No. C.A. 06-90 S.
August 21, 2008
Thomas C. Angelone, Hodosh, Spinella Angelone PC, Providence, RI, for Plaintiff.
Brian P. Voke, Campbell Campbell Edwards Conroy, PC, Boston, MA, for Defendants.
AMENDED MEMORANDUM AND DECISION
This matter comes before the Court on the motion of Timothy and Edra Blixseth (collectively, the "Blixseths") for summary judgment on the claims of American Capital Corporation ("ACC") as well as the Blixseths' counterclaim for the termination of a real estate sales agreement and the return of funds paid as a deposit thereon. After careful consideration, and for the following reasons, the Blixseths' motion is granted.
On June 10, 2008 the Court issued a decision granting the Blixseths' motion for summary judgment on the claims of ACC and on Count I of the Blixseths' counterclaim requesting return of their deposit. During a conference on June 24, 2008 it was brought to the Court's attention that the Court's June 10 decision did not address ACC's waiver argument in opposition to the Blixseths' motion for summary judgment. The Court now rectifies that oversight by vacating the previous decision and entering this amended decision. In addition, in a letter received in chambers prior to the conference, ACC claimed that the June 10 decision overlooked the Blixseths' additional counterclaims. However, with respect to their counterclaims, the Blixseths moved for summary judgment only on the first. Therefore, the June 10 decision need not be supplemented in this regard.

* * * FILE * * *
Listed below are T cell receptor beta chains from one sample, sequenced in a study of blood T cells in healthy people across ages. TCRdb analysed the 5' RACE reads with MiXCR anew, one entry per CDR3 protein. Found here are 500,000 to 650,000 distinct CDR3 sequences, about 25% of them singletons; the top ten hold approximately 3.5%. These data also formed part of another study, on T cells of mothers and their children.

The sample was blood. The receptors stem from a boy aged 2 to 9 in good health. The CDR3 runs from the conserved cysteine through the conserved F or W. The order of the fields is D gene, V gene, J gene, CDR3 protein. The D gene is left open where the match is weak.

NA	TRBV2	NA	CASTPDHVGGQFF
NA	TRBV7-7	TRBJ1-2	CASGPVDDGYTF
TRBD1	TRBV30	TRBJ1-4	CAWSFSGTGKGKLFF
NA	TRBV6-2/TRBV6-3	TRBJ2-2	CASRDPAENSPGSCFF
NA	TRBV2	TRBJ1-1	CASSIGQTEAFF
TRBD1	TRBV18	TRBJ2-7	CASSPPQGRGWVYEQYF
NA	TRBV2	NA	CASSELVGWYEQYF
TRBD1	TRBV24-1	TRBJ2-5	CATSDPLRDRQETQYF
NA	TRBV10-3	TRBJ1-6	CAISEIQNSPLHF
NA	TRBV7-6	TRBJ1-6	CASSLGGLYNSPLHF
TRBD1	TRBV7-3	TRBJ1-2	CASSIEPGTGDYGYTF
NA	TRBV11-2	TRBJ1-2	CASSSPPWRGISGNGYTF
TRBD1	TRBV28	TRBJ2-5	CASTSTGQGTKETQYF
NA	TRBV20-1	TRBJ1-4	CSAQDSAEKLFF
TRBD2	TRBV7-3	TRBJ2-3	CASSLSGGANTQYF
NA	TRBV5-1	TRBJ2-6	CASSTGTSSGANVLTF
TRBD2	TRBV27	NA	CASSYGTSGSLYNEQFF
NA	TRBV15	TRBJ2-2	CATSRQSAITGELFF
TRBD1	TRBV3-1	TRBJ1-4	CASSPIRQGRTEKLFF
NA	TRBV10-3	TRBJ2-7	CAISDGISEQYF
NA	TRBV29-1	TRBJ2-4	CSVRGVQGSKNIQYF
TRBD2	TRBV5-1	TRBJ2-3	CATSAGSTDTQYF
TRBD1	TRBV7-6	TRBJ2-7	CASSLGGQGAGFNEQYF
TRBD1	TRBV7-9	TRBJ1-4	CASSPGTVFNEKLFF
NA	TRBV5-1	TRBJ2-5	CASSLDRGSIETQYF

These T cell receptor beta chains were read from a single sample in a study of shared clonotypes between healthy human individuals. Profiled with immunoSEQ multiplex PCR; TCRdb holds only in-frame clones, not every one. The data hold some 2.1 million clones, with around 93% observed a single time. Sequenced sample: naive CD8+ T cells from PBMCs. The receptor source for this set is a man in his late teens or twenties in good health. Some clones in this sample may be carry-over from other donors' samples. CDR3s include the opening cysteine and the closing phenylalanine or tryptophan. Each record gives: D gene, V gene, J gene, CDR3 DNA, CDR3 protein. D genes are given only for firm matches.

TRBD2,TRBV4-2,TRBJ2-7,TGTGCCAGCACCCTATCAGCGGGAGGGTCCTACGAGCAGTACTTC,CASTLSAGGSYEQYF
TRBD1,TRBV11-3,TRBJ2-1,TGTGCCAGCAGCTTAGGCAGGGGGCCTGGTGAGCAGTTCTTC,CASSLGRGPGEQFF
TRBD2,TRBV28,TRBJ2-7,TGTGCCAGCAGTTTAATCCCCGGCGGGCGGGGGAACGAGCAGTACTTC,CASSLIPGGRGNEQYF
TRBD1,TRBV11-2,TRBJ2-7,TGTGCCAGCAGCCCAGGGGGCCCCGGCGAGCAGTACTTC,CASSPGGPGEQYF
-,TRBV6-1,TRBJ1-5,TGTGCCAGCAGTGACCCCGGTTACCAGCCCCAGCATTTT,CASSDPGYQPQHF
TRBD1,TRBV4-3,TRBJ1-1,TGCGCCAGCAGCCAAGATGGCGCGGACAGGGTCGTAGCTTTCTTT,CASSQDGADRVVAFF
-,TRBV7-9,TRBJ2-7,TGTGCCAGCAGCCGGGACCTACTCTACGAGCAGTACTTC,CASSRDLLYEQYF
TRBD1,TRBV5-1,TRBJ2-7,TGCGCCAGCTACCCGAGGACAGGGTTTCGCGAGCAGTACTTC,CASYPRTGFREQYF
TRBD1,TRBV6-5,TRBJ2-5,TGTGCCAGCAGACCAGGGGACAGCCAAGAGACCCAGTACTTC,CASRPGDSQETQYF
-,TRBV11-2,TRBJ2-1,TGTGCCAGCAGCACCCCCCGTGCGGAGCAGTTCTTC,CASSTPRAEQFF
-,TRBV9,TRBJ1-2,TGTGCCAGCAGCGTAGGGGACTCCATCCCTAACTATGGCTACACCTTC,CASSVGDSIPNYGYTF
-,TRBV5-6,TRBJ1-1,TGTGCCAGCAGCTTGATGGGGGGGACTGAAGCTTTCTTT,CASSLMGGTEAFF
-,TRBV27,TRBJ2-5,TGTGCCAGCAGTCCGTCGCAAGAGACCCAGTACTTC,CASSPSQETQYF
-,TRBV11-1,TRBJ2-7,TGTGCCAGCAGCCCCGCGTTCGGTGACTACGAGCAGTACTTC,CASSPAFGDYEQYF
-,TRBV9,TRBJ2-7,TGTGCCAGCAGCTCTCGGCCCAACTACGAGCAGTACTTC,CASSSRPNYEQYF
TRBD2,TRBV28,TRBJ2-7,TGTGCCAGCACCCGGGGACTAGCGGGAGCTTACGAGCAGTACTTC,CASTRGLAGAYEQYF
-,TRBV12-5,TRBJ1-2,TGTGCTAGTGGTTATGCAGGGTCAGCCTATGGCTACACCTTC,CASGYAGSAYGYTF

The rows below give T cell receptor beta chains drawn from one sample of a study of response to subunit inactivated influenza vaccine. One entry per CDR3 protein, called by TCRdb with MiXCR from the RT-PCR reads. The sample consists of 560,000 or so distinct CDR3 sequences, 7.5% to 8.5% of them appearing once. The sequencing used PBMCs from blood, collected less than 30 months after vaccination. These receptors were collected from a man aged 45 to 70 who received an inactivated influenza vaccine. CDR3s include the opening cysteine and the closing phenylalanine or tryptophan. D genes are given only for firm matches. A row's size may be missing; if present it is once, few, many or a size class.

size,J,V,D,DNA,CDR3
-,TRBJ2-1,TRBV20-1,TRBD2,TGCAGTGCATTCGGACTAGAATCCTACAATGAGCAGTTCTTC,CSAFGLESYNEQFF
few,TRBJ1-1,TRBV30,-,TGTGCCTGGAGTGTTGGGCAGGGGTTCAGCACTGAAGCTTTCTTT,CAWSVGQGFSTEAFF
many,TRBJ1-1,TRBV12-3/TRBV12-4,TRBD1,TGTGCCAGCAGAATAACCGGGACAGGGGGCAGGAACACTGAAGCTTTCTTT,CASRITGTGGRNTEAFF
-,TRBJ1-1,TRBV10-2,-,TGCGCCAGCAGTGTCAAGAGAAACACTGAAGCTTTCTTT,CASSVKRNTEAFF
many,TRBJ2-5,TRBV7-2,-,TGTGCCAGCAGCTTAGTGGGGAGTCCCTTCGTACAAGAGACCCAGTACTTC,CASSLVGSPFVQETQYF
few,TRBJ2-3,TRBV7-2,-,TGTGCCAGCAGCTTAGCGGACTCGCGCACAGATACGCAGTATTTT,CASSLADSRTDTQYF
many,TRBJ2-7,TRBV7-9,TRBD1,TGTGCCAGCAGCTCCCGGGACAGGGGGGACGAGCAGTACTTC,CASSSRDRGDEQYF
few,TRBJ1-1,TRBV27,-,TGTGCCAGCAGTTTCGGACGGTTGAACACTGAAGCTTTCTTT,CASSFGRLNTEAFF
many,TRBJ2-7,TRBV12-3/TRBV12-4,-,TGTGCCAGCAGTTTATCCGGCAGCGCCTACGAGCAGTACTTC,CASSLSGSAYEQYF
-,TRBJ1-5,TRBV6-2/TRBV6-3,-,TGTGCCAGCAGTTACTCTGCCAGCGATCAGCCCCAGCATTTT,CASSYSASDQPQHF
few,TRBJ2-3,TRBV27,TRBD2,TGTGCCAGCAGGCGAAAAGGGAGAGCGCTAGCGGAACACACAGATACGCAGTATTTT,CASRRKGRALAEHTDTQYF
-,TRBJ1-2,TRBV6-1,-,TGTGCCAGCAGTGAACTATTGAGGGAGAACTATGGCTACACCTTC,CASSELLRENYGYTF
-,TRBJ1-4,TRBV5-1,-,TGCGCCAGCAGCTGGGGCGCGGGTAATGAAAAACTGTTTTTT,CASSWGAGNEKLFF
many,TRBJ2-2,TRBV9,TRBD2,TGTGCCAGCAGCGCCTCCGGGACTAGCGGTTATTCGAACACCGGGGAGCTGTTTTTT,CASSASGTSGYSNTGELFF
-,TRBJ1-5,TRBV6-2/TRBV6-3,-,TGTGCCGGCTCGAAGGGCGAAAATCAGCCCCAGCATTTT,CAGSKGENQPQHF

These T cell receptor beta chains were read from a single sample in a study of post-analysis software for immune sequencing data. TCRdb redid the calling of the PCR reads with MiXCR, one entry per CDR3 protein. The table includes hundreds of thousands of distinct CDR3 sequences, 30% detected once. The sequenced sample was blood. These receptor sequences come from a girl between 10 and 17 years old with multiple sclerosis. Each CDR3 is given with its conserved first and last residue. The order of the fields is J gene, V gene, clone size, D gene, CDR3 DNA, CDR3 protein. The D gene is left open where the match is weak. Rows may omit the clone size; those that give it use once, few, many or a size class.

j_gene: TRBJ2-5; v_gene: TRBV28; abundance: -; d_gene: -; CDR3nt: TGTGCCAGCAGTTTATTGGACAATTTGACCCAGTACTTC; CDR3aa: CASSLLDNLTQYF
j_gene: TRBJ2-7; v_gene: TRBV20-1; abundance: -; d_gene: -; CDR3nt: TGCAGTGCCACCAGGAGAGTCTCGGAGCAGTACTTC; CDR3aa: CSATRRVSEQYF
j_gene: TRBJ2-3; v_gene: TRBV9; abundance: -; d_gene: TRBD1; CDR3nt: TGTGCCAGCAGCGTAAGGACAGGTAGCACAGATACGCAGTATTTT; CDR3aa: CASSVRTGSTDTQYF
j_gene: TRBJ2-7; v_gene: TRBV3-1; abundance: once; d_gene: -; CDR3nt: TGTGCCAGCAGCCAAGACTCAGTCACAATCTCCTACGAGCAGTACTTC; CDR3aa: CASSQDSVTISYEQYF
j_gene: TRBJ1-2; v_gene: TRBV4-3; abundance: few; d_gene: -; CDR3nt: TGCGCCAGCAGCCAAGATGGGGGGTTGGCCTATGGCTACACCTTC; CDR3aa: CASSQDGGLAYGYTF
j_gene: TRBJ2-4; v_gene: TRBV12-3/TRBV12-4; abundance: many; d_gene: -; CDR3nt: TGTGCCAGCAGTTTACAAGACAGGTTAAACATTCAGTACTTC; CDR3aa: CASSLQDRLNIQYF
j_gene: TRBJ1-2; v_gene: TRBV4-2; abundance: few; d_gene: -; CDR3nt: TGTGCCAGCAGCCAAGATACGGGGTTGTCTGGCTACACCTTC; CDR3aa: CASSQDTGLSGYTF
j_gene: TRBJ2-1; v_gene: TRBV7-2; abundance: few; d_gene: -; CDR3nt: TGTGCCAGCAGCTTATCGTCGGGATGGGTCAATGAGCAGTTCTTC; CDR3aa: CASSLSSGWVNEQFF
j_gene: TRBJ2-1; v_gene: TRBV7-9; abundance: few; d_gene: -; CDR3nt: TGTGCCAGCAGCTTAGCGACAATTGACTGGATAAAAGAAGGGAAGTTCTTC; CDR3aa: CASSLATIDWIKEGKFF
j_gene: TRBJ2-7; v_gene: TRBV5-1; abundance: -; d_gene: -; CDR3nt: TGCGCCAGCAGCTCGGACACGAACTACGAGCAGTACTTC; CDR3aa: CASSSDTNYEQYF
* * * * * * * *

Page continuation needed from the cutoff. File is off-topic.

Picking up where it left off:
On November 23, 2005, the Blixseths and ACC entered into an Agreement for Sale and Purchase ("Agreement") of three parcels of real estate in Newport, Rhode Island. The three parcels together totaled eight acres. One parcel was vacant; the second parcel had a mansion on it; the third, a carriage house. At the same time, the Blixseths provided ACC with a $1.25 million deposit.
Prior to execution of the Agreement, ACC provided the Blixseths with Real Estate Disclosure Forms as mandated by Rhode Island's Real Estate Sales Disclosure Act ("REDA" or "the Act"). R.I. Gen. Laws § 5-20.8-2. Section 5-20.8-2(b)(2)(xxiii) of the REDA provides, inter alia, that
The Blixseths were provided with two disclosure forms: one form covered the mansion and vacant building lot, and the second the carriage house.
Unless otherwise noted, all statutory references will be to the Rhode Island General Laws.
If the subject property is located in a historic district, that fact must be disclosed to the buyer, together with the notification that "property located in a historic district may be subject to construction, expansion or renovation limitations. Contact the local building inspection official for details."
It is undisputed that ACC knew all three parcels were located within the Newport Historic District and subject to the rules and regulations of the Newport Historic District Commission. Nevertheless, neither Real Estate Disclosure Form made the disclosure required by Section 5-20.8-2(b)(2)(xxiii).
The closing was scheduled for January 17, 2006, but it was not attended by the Blixseths, nor did they wire money to complete the sale. ACC filed suit against the Blixseths on February 3, 2006, seeking, amongst other things, an order for specific performance to compel the Blixseths to purchase the property. Subsequently, on March 10, the Blixseths' counsel sent a letter to ACC demanding termination of the Agreement and the return of the Blixseths' deposit on the ground that ACC's failure to make the disclosure required under Section 5-20.8-2(b)(2)(xxiii) rendered the Agreement voidable at the Bixseths' election. The Blixseths also filed a counterclaim that reiterated the allegations in their letter demanding termination of the agreement and return of their deposit. The Blixseths now seek summary judgment on this claim.
The Blixseths additionally asserted that the Agreement was void because ACC's Board of Directors never approved the sale of the property. In light of the analysis and conclusions contained herein, this Court finds it unnecessary to address this assertion.
II. Standard of Review